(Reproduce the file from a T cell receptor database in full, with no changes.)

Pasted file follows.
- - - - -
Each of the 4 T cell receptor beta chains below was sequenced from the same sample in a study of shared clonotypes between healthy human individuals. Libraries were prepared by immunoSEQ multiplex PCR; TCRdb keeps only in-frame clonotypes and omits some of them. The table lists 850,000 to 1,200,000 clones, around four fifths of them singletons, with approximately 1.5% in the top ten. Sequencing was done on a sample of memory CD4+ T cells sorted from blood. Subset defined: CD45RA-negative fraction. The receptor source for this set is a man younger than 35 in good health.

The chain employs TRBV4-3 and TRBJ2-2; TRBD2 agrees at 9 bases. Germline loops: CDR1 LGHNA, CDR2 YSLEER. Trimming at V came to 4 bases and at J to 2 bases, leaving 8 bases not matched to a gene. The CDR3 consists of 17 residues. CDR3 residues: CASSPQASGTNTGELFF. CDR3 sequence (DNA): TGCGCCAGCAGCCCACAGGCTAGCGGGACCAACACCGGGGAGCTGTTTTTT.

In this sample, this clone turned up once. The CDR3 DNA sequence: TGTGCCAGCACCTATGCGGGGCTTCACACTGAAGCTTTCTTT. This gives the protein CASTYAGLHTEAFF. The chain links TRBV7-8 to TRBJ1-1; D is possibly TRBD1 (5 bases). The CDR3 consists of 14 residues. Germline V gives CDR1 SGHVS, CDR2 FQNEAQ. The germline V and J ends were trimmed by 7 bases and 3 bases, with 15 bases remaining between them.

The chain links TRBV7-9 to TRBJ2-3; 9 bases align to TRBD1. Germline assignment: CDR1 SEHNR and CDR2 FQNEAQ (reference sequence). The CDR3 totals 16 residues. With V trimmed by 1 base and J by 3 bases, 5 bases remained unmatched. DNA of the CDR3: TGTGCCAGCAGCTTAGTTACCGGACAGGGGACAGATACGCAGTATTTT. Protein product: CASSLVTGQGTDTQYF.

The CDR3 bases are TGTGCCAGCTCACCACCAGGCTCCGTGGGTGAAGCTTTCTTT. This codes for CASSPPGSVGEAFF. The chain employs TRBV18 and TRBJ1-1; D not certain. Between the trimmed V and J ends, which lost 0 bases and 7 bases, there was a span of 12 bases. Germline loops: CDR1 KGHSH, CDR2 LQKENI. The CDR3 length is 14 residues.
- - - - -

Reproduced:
Each of the 4 T cell receptor beta chains below was sequenced from the same sample in a study of shared clonotypes between healthy human individuals. Libraries were prepared by immunoSEQ multiplex PCR; TCRdb keeps only in-frame clonotypes and omits some of them. The table lists 850,000 to 1,200,000 clones, around four fifths of them singletons, with approximately 1.5% in the top ten. Sequencing was done on a sample of memory CD4+ T cells sorted from blood. Subset defined: CD45RA-negative fraction. The receptor source for this set is a man younger than 35 in good health.

The chain employs TRBV4-3 and TRBJ2-2; TRBD2 agrees at 9 bases. Germline loops: CDR1 LGHNA, CDR2 YSLEER. Trimming at V came to 4 bases and at J to 2 bases, leaving 8 bases not matched to a gene. The CDR3 consists of 17 residues. CDR3 residues: CASSPQASGTNTGELFF. CDR3 sequence (DNA): TGCGCCAGCAGCCCACAGGCTAGCGGGACCAACACCGGGGAGCTGTTTTTT.

In this sample, this clone turned up once. The CDR3 DNA sequence: TGTGCCAGCACCTATGCGGGGCTTCACACTGAAGCTTTCTTT. This gives the protein CASTYAGLHTEAFF. The chain links TRBV7-8 to TRBJ1-1; D is possibly TRBD1 (5 bases). The CDR3 consists of 14 residues. Germline V gives CDR1 SGHVS, CDR2 FQNEAQ. The germline V and J ends were trimmed by 7 bases and 3 bases, with 15 bases remaining between them.

The chain links TRBV7-9 to TRBJ2-3; 9 bases align to TRBD1. Germline assignment: CDR1 SEHNR and CDR2 FQNEAQ (reference sequence). The CDR3 totals 16 residues. With V trimmed by 1 base and J by 3 bases, 5 bases remained unmatched. DNA of the CDR3: TGTGCCAGCAGCTTAGTTACCGGACAGGGGACAGATACGCAGTATTTT. Protein product: CASSLVTGQGTDTQYF.

The CDR3 bases are TGTGCCAGCTCACCACCAGGCTCCGTGGGTGAAGCTTTCTTT. This codes for CASSPPGSVGEAFF. The chain employs TRBV18 and TRBJ1-1; D not certain. Between the trimmed V and J ends, which lost 0 bases and 7 bases, there was a span of 12 bases. Germline loops: CDR1 KGHSH, CDR2 LQKENI. The CDR3 length is 14 residues.